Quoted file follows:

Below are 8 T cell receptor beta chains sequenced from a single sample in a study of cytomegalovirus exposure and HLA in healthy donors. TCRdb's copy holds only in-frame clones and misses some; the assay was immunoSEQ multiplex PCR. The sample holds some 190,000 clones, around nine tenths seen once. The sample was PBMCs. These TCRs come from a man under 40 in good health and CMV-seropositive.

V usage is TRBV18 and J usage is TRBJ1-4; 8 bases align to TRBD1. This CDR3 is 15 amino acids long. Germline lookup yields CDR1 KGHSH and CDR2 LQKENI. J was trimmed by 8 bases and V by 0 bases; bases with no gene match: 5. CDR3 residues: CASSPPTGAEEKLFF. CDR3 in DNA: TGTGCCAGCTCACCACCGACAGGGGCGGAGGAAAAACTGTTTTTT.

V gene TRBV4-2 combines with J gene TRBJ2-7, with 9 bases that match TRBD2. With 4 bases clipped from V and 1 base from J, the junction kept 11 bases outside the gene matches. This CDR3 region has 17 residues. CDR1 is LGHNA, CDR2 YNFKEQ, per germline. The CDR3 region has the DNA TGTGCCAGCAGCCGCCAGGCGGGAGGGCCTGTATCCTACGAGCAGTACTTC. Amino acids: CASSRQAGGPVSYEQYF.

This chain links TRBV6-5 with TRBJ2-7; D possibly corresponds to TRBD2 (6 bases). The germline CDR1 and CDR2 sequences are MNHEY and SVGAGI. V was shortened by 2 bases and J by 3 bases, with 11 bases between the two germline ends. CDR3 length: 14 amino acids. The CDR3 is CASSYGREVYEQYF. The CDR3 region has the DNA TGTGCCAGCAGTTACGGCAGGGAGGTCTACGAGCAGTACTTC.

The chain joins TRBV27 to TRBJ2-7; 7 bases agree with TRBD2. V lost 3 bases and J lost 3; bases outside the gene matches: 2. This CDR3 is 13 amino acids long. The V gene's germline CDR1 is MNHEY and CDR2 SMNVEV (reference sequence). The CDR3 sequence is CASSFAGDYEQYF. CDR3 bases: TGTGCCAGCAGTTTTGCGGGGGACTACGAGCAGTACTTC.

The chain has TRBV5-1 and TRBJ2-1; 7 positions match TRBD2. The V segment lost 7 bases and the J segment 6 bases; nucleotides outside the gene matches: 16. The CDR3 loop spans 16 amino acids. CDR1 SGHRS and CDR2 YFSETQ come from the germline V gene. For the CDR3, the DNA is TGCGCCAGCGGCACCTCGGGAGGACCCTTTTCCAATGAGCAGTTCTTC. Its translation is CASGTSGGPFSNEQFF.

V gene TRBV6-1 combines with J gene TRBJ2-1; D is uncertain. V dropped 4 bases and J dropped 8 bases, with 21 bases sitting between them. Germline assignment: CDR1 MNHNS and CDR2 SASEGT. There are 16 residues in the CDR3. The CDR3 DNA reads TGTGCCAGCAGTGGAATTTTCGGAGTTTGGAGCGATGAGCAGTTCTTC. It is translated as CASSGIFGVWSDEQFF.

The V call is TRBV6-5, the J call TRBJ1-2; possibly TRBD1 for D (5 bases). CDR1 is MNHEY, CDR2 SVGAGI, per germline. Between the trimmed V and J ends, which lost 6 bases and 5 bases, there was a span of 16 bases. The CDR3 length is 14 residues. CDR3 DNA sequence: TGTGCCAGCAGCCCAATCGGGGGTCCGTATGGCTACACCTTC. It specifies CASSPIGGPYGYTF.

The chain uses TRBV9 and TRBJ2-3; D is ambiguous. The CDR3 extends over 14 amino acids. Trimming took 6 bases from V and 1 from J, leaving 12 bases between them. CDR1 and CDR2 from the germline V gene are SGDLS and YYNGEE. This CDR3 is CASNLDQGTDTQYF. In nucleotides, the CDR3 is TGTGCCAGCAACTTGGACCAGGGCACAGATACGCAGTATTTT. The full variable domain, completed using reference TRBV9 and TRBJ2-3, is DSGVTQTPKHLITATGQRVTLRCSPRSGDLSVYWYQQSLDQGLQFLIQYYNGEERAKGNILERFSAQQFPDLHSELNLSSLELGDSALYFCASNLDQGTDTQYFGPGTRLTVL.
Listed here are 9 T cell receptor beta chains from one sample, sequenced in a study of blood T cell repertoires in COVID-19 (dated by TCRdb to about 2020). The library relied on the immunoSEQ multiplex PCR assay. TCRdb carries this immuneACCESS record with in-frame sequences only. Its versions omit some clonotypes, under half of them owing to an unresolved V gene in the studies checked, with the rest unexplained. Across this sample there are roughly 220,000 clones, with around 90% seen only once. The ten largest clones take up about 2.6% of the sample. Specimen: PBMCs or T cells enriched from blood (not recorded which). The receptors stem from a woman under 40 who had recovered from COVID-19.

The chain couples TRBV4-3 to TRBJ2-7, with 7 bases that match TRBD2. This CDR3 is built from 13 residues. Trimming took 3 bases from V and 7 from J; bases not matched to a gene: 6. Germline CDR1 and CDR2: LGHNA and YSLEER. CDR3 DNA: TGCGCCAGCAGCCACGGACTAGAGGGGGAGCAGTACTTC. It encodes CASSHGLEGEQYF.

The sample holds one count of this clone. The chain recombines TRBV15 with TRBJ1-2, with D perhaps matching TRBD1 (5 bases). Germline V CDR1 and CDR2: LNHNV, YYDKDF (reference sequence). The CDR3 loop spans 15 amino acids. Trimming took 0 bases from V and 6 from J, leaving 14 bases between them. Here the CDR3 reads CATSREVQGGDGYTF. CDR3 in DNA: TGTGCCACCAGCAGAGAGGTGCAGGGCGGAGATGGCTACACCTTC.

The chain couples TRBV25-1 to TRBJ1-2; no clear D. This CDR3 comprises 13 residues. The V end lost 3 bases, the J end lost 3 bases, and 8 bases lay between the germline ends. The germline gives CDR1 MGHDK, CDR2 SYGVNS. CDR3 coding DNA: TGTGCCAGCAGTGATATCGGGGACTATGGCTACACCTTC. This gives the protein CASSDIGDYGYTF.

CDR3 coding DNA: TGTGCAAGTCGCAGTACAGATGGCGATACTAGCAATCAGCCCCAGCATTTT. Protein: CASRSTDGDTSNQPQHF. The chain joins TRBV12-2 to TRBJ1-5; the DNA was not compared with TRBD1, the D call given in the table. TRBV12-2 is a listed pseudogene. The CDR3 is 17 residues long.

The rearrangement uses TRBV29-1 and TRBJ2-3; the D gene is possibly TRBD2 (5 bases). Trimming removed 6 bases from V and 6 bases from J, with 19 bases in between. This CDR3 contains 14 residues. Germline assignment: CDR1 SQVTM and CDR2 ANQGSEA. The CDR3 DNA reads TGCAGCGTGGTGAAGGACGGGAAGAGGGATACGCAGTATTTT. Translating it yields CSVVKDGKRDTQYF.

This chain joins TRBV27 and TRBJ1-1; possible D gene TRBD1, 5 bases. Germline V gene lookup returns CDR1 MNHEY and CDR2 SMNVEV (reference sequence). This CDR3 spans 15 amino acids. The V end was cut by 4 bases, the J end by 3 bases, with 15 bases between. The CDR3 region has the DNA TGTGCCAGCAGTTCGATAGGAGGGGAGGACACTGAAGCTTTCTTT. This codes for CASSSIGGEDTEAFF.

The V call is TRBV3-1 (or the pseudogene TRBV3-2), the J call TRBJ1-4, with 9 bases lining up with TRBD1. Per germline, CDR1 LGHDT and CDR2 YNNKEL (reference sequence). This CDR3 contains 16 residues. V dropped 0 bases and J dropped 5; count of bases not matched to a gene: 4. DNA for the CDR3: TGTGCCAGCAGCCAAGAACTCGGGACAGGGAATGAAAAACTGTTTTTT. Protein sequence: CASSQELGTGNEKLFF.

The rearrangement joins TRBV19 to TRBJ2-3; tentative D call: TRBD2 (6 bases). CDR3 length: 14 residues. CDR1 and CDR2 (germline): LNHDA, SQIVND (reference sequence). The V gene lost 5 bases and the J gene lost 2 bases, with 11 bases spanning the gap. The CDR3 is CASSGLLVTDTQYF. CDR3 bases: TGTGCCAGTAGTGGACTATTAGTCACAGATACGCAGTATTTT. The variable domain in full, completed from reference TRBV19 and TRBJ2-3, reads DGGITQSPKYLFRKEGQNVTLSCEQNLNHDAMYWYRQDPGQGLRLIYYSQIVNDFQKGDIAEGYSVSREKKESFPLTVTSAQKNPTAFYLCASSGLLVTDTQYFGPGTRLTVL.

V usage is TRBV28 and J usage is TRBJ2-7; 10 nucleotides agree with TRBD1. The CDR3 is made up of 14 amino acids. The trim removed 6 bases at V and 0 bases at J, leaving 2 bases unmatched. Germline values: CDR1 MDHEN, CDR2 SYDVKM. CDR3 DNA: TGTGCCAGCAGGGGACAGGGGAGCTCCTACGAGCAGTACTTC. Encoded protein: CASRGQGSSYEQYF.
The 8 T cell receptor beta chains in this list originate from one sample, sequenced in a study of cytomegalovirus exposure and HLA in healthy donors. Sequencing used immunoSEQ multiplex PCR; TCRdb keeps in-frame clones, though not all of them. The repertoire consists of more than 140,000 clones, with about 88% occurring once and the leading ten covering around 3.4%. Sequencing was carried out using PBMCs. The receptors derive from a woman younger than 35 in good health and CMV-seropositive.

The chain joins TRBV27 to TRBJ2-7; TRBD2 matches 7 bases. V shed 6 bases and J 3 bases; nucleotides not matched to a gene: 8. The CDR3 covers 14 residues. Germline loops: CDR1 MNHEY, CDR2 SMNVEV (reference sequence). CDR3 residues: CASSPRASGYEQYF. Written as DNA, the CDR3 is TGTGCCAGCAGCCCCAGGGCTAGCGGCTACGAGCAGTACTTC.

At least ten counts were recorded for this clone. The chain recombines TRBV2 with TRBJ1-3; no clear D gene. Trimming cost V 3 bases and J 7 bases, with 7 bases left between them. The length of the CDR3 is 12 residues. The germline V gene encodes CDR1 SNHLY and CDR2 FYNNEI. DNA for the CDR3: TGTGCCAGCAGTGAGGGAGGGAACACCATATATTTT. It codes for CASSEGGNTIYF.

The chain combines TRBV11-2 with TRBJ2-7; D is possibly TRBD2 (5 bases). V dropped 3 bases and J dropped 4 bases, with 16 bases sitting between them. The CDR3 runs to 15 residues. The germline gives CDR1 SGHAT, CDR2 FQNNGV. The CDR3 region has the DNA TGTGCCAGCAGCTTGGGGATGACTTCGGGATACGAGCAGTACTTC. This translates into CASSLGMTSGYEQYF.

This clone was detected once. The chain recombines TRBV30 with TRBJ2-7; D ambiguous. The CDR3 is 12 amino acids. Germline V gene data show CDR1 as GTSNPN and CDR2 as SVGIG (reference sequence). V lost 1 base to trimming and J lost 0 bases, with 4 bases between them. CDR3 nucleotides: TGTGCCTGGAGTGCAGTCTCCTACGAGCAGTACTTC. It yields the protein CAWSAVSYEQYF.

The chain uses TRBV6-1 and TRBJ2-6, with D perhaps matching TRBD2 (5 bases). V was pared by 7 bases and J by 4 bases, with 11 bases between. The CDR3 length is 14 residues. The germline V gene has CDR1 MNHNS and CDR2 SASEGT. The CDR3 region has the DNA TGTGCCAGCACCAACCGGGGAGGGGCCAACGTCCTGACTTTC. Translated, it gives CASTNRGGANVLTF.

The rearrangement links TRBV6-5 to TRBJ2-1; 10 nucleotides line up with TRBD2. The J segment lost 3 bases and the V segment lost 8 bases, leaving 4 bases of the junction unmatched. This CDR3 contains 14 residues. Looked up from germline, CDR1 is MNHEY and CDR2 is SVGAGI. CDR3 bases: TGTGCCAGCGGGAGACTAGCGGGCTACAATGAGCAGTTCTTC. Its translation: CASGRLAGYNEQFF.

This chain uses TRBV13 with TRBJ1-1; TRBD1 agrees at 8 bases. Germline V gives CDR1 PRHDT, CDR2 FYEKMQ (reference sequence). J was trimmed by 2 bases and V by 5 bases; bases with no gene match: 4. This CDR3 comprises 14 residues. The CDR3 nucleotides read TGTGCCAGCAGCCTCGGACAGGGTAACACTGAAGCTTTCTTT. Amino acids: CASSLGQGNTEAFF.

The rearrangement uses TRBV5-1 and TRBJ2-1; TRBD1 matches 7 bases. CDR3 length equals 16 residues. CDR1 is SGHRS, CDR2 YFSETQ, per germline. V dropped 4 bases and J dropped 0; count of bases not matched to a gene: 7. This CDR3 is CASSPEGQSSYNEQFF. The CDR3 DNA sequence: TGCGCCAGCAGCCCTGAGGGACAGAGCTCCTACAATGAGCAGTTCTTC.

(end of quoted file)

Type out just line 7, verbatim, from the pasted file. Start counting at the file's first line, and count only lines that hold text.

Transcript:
V gene TRBV6-1 combines with J gene TRBJ2-1; D is uncertain. V dropped 4 bases and J dropped 8 bases, with 21 bases sitting between them. Germline assignment: CDR1 MNHNS and CDR2 SASEGT. There are 16 residues in the CDR3. The CDR3 DNA reads TGTGCCAGCAGTGGAATTTTCGGAGTTTGGAGCGATGAGCAGTTCTTC. It is translated as CASSGIFGVWSDEQFF.